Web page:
Wimbledon Ghost Walk

October 30, 2013

With Halloween just around the corner WSM decided to get in the seasonal spirit by going on a ghost walk around Wimbledon. We were led by local historian, Clive, to several locations where we were treated to spine chilling stories.


We began the tour at the New Wimbledon Theatre, which is rumoured to be home to three ghosts, two of which are known as the Grey Lady a cackling, floating head and torso and Mr J B Mulholland, the original owner and manager of the theatre. The Grey Lady has been seen in one of the bedrooms at the theatre and is thought to have turned on the sprinklers, causing the stage to flood. Spookily however, the fire safety curtain remained bone dry. In 1991 the theatre was refurbished and a photograph was taken of the front entrance. Upon it's development the photograph also featured a ghostly grey figure in the window of a store room, which was empty at the time! The ghost of Mr J B Mulholland, who died in 1925, haunts one of the theatre's boxes from which he watches new productions.


The Alexandra pub, a favourite of many staff at WSM, is visited by the ghost of a young boy with blonde hair. He was first sighted in the 1990s by staff who were living upstairs and heard a child crying "Mummy". In the wake of the sightings, photos of the boy began to appear and a trunk of children's clothes was found in the attic. Halfway through the ghost walk, we called in at The Swan Pub, Wimbledon Village, for a quick drink and rest stop. Before entering, we were warned that it too, was a haunted pub and to listen out for any mysterious noises as this is characteristic of their ghost. The interior was fittingly decorated with false cobwebs.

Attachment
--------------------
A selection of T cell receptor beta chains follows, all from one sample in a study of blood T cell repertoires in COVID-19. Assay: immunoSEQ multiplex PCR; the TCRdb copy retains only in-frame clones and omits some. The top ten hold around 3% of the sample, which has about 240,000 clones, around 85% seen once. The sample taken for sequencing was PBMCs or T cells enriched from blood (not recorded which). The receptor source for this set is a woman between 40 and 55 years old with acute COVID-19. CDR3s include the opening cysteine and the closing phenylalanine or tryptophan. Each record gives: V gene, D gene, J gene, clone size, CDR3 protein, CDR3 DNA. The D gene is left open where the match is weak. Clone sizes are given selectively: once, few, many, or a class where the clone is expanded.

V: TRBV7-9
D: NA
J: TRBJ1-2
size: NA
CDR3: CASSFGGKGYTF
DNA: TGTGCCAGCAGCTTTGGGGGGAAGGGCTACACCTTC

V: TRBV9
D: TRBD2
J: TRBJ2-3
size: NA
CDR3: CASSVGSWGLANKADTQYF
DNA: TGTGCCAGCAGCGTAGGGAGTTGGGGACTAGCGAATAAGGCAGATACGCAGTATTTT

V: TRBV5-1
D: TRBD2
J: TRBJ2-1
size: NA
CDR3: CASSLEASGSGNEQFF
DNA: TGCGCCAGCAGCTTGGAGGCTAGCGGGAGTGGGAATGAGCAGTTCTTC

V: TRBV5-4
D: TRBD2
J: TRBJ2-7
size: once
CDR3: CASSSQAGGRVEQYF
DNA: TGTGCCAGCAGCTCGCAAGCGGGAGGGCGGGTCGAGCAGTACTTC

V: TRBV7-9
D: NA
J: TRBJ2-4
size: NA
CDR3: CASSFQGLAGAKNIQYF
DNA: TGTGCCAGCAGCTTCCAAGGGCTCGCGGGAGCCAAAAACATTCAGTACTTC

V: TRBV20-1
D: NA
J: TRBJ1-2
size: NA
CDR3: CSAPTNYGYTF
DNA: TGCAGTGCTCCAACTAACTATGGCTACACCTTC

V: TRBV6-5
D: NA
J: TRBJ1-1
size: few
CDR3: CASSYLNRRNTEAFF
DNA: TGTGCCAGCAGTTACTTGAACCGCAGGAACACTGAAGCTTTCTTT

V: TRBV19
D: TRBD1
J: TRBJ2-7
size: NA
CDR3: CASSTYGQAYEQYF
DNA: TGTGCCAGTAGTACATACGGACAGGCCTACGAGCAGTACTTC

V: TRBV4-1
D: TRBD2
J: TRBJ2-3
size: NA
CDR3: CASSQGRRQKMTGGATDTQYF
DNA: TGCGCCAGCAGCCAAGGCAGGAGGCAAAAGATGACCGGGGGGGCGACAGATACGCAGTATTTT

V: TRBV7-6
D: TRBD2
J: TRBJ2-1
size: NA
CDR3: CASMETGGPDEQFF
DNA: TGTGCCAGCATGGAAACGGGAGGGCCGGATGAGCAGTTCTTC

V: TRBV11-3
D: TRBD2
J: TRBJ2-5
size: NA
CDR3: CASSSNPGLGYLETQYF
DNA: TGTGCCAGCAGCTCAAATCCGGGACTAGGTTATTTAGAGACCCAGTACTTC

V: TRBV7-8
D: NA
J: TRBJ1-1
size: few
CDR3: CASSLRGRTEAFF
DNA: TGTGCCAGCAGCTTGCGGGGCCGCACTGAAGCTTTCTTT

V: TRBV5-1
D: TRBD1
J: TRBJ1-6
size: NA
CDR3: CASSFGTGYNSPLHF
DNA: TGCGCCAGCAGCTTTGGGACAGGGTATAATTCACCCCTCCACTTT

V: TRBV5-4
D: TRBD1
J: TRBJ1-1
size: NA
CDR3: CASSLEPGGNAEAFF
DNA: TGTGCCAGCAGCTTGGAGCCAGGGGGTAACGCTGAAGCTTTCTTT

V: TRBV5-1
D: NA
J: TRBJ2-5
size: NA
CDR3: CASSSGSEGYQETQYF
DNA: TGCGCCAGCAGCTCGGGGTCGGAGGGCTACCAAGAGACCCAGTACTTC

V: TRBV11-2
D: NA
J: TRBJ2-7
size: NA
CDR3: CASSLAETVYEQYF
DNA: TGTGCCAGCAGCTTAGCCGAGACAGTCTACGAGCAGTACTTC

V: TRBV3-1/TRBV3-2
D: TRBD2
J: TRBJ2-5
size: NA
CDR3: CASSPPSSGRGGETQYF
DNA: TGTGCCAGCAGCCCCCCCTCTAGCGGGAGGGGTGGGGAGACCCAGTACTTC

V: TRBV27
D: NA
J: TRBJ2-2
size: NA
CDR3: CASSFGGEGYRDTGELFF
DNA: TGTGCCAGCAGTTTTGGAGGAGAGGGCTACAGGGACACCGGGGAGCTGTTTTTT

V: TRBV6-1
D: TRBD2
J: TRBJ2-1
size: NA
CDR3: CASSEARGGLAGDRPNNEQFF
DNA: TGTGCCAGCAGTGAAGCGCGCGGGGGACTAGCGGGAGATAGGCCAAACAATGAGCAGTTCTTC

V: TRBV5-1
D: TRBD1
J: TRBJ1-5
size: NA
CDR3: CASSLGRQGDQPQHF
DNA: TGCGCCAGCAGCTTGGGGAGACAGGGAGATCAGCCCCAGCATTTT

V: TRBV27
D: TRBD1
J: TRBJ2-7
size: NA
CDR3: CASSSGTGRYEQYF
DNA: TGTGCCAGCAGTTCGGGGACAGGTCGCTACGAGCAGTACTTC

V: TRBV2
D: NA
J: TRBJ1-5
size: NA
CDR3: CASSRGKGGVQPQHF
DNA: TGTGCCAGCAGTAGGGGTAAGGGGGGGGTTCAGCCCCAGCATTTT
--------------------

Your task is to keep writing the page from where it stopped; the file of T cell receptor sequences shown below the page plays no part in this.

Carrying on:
Not only are pubs popular amongst the living but also the dead. The Crooked Billet, a site which has been a pub for over five hundred years, is plagued by the ghost of an Irish woman who has been spotted in the cellar. Next door, the Hand in Hand pub has a ghost who was last sighted by a member of staff in 1985.


The last stop on our tour was Wimbledon Common which reportedly has numerous ghosts. One of whom is the notorious highwayman, Jerry Abershaw. "The Laughing Highwayman" was 17 when he led a gang, based at the Bald Faced Stag Inn, that was feared by many on the roads between London, Kingston and Wimbledon. By killing a constable sent to arrest him, and attempting to shoot another, he was eventually arrested. Consequently, he was convicted and sentenced to death. On Monday 3rd August 1795, he was hanged on Kennington Common. Afterwards, his body was moved to Putney Common and displayed on a set of gallows where it was seen by one hundred thousand people. He was the last hanged highwayman to have his body displayed in this manner. Thieves stole his toes, knuckle bones and hair for they believed that if there was no body in his grave and he was not laid to rest then he would continue to walk on earth. It is said that he can be seen galloping across Wimbledon Common on his horse and that the clattering of hooves can still be heard!


The ghost walk was thoroughly enjoyable and we all learnt a lot. Who knew Wimbledon was home to so many ghosts and had so much history!